Increasing co-payments of outpatient visits for Medicare beneficiaries can lead to increased ambulatory care costs, according to research published in the Jan. 28 issue of the New England Journal of Medicine.
“Economic theory and empirical evidence suggest that patients will use fewer health services when they have to pay more for them,” wrote the authors. "Increasing the co-payment for ambulatory care, for instance, has been shown to reduce the number of outpatient visits.”
Amal N. Trivedi, MD, and colleagues from the department of community health at the Alpert Medical School at Brown University in Providence, R.I., analyzed 899,060 Medicare beneficiaries between the years of 2001 and 2006 to examine the consequences of increasing co-payments for the elderly population.
Data of the beneficiaries was collected from the Medicare Healthcare Effectiveness Data and Information Set (HEDIS) that is maintained by the Center for Medicare & Medicaid Services (CMS).
While all enrollees were over the age of 65, those in the case plans were more likely to be African American, with little education and a lower income.
To compare changes in outpatient and inpatient care costs, researchers first identified 18 health plans that raised co-payments for ambulatory care without increasing cost-sharing for prescription drugs. Secondly, the researchers matched 18 case plans with 18 control plans (those where co-payments and prescription coverage did not increase) and analyzed the results.
Findings showed that within these case plans, co-payment rates increased by 95 percent for primary care visits and 74 percent for specialized visits. The interquartile range of these increases was between $5 and $10 for primary care co-payments and between $5 and $15 for specialty visits.
The more expensive plans saw co-payments double for primary care, from $7.38 on average to $14.38, and from $12.66 to $22.05 for specialty care. For the plans where co-payments remained constant, those co-payments remained at $8.33 for primary care and $11.38 for specialty care.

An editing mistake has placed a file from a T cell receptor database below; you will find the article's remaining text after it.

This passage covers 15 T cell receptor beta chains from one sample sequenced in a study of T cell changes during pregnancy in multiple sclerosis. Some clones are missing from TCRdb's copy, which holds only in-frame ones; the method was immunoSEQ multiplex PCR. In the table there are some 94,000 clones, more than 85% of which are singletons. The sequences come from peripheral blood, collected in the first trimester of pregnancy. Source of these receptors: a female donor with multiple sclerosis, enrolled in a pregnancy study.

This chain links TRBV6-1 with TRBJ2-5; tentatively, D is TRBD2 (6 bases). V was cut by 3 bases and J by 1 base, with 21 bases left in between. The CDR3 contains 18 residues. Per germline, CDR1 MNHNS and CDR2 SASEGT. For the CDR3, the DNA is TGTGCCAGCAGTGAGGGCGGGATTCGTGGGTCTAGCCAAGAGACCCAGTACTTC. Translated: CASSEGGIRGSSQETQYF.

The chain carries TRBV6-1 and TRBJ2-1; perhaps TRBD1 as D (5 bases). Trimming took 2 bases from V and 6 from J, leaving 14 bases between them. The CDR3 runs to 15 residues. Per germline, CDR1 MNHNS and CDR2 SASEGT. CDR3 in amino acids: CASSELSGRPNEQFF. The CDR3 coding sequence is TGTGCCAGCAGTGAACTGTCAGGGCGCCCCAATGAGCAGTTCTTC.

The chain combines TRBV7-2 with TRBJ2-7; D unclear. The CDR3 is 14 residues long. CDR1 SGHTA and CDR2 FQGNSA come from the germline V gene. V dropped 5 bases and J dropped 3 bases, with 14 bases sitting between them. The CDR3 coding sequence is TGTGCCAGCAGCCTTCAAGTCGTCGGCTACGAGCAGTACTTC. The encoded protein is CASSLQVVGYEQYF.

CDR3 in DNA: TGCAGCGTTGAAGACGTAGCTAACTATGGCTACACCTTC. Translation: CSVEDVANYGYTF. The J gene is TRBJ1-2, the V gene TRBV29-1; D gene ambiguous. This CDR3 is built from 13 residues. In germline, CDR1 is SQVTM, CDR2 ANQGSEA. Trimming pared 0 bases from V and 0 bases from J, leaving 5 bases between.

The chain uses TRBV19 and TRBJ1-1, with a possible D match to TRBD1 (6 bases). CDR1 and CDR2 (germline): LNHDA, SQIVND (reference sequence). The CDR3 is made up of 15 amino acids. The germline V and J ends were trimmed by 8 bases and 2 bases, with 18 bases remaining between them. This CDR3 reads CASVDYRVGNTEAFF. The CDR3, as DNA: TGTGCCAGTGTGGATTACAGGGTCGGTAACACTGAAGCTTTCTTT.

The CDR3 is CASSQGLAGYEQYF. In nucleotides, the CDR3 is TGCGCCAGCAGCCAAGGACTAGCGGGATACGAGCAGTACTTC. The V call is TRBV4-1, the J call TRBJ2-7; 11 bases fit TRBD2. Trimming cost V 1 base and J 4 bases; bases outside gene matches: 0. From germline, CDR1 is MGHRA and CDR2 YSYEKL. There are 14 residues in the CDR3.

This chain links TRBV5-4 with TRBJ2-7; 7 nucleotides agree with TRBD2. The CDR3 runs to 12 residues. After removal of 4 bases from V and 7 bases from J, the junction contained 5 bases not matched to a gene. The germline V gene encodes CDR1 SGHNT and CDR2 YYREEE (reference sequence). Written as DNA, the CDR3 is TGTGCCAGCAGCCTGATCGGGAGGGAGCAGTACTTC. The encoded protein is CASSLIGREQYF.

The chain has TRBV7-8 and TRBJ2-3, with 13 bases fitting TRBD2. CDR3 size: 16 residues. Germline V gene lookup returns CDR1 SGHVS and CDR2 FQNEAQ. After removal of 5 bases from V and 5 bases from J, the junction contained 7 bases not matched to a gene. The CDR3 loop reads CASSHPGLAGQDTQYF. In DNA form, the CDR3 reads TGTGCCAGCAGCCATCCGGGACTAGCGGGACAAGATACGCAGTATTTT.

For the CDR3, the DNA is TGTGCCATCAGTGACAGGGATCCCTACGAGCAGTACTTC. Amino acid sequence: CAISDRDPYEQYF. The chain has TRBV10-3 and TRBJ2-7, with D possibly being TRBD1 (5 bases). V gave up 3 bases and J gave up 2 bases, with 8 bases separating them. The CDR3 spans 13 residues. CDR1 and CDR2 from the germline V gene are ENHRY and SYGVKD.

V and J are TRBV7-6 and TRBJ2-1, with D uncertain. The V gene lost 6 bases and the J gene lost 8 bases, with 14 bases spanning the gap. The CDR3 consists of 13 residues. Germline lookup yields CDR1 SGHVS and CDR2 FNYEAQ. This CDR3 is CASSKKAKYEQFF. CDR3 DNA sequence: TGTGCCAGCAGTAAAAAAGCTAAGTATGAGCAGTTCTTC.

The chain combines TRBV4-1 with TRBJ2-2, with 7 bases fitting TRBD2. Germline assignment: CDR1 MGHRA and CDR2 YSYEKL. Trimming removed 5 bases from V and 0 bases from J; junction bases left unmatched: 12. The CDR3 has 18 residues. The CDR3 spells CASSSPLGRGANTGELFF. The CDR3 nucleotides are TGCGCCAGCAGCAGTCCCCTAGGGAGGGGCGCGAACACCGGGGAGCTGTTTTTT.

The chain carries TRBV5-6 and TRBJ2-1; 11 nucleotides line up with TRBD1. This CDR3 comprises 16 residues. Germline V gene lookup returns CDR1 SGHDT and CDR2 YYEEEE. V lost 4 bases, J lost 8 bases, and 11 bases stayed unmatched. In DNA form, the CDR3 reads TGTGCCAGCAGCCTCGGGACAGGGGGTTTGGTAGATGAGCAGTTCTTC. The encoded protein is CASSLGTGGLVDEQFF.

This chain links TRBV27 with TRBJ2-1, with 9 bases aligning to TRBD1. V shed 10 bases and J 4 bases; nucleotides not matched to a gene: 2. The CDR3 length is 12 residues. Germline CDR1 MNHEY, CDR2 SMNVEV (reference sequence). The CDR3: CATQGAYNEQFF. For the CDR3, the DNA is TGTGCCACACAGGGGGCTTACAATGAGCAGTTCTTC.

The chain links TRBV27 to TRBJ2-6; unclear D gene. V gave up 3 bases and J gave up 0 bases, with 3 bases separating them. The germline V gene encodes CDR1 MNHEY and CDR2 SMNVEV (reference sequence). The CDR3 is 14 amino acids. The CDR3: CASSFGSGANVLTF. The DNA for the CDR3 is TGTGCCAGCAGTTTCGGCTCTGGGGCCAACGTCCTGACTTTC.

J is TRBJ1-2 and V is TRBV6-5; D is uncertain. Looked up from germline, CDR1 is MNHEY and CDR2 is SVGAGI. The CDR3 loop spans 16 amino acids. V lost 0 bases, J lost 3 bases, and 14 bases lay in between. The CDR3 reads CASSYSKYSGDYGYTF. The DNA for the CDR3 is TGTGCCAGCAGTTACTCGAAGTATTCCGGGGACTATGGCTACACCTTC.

While researchers found that “over time, there was an increase in ambulatory visits in both the case and control groups,” the increase was larger in control plans compared to case plans.
“Medicare plans [case plans] that increased these co-payments by an average of 95 percent for primary care and 74 percent for specialty care had a reduction in the number of outpatient visits but an increase in hospital admissions.”
Of the 18 case plans, 13 showed a decrease in annual outpatient visits while 15 had an increase in inpatient admissions.
In addition, researchers found that this increased cost-sharing led to 20 fewer outpatient visits annually per every 100 enrollees, but hospital admissions grew by two for every 100 enrollees. It also led to 13 additional inpatient days in the hospital per 100 enrollees.
"It is a lose-lose proposition for most health plans," said Trivedi. "Our study suggests that when you raise co-payments for ambulatory care among elderly beneficiaries, particularly those with low incomes, lower education and chronic disease, they do cut back on their outpatient care but are more likely to need expensive hospital care."
Researchers suggest that conducting a future study during a longer time period could have depicted different patterns.